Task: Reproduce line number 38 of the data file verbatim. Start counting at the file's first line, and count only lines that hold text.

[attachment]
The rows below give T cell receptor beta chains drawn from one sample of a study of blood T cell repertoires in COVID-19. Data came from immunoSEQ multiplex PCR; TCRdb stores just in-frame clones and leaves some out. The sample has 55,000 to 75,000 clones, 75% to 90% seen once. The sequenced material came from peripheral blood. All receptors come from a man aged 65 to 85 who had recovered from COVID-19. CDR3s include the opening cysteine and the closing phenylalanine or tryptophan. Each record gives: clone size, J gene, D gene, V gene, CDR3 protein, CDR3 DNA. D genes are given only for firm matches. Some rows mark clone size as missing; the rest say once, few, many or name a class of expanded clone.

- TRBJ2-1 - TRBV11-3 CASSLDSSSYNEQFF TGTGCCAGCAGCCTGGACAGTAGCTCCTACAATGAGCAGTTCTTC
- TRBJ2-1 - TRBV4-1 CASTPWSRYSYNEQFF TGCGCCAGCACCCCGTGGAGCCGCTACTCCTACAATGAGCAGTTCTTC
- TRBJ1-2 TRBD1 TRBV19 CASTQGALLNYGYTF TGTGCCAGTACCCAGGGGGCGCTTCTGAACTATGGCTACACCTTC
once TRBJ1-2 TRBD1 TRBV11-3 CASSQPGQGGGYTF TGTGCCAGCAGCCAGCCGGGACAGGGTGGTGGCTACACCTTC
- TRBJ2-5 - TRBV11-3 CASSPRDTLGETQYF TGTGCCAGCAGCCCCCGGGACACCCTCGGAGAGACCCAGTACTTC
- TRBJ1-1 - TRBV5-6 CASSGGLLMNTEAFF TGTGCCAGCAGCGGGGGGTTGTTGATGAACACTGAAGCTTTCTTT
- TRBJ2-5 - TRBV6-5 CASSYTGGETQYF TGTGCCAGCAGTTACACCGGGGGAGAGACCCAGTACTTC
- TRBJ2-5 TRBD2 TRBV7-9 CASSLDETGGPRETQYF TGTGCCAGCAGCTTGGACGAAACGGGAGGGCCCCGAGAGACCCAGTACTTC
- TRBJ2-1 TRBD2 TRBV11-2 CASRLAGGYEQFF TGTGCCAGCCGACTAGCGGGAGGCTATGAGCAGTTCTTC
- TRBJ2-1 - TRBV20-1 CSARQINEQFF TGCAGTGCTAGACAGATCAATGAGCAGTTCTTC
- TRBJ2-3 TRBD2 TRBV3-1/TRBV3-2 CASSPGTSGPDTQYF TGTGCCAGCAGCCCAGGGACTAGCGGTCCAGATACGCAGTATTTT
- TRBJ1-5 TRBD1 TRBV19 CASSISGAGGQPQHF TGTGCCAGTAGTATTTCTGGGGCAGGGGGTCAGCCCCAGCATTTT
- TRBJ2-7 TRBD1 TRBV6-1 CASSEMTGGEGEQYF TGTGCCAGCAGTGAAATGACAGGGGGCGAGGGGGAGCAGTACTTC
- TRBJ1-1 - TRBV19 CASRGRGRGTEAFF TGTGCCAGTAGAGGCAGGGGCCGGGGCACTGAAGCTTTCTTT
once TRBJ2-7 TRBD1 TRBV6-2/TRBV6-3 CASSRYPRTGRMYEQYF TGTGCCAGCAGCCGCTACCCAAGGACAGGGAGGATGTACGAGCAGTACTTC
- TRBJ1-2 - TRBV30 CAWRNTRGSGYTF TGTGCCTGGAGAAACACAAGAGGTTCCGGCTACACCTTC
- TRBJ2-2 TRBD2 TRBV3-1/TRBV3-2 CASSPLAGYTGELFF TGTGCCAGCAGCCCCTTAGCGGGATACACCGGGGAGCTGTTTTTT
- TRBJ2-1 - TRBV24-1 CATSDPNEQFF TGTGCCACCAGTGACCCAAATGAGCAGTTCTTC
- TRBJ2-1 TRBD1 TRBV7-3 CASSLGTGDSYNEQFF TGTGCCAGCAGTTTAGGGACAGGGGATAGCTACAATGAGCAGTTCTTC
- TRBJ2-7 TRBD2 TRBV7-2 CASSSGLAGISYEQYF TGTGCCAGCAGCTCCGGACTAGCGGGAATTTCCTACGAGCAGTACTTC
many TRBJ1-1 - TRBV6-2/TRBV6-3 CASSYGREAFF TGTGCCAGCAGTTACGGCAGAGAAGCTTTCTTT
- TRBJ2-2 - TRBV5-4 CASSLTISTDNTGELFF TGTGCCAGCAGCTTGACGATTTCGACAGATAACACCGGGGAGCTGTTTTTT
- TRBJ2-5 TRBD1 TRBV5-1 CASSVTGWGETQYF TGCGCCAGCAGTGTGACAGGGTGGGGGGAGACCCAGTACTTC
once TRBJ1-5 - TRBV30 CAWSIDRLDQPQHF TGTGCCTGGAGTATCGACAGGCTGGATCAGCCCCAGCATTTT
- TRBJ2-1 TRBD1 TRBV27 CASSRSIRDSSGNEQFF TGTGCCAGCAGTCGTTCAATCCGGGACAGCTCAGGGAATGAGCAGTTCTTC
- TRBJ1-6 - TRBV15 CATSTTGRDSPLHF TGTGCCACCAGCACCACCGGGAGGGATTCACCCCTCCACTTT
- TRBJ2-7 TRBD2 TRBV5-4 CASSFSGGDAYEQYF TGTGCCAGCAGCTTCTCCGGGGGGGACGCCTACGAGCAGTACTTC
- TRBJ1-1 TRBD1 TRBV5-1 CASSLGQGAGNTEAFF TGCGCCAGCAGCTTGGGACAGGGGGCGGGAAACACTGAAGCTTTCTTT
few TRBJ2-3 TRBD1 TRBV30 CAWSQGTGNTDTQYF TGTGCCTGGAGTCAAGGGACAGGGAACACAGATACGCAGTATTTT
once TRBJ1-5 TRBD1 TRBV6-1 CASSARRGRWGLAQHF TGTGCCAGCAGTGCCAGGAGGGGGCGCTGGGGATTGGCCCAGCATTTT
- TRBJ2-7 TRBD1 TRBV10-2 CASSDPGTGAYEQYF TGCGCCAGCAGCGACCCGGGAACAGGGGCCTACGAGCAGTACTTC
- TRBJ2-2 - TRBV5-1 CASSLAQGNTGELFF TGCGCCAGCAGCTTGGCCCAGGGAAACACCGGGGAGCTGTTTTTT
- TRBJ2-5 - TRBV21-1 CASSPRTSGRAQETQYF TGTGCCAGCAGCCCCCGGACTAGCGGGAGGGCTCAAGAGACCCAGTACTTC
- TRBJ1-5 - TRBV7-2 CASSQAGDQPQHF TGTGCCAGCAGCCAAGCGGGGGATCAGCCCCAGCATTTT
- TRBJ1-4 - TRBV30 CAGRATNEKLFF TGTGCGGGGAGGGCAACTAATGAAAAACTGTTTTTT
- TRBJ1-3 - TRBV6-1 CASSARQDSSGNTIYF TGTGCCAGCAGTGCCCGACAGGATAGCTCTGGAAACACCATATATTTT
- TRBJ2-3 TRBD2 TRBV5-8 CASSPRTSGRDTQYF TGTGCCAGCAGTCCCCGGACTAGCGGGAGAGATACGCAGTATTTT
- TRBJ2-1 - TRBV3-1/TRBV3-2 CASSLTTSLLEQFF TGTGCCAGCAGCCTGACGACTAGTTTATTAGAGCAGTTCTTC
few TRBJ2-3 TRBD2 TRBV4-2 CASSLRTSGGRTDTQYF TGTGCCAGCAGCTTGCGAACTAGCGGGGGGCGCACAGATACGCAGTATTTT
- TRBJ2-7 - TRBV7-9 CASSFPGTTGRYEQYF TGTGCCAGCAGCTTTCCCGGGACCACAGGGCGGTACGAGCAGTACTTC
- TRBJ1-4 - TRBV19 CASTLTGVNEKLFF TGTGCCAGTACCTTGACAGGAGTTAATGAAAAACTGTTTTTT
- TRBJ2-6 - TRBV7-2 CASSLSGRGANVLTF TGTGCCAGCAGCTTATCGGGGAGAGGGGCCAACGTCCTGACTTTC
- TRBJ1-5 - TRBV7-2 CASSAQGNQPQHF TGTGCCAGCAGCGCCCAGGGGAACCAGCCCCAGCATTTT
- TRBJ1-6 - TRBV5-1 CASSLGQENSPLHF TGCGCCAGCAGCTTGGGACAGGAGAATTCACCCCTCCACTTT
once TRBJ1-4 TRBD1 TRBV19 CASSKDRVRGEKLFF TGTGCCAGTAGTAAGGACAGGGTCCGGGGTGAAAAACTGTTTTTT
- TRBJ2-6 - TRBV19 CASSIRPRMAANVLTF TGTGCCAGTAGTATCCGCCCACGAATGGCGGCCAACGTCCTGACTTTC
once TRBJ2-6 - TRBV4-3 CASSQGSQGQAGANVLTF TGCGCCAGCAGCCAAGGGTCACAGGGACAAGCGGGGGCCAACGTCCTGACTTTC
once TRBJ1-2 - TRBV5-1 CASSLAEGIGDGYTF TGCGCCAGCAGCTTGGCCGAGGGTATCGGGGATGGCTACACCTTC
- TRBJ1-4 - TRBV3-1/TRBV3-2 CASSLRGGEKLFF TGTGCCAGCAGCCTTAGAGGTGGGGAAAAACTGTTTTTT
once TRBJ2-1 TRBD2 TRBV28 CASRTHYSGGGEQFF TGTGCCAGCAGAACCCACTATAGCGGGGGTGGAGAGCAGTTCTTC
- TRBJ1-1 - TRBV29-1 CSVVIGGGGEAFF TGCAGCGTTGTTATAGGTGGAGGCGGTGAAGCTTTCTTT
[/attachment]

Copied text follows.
- TRBJ2-3 TRBD2 TRBV5-8 CASSPRTSGRDTQYF TGTGCCAGCAGTCCCCGGACTAGCGGGAGAGATACGCAGTATTTT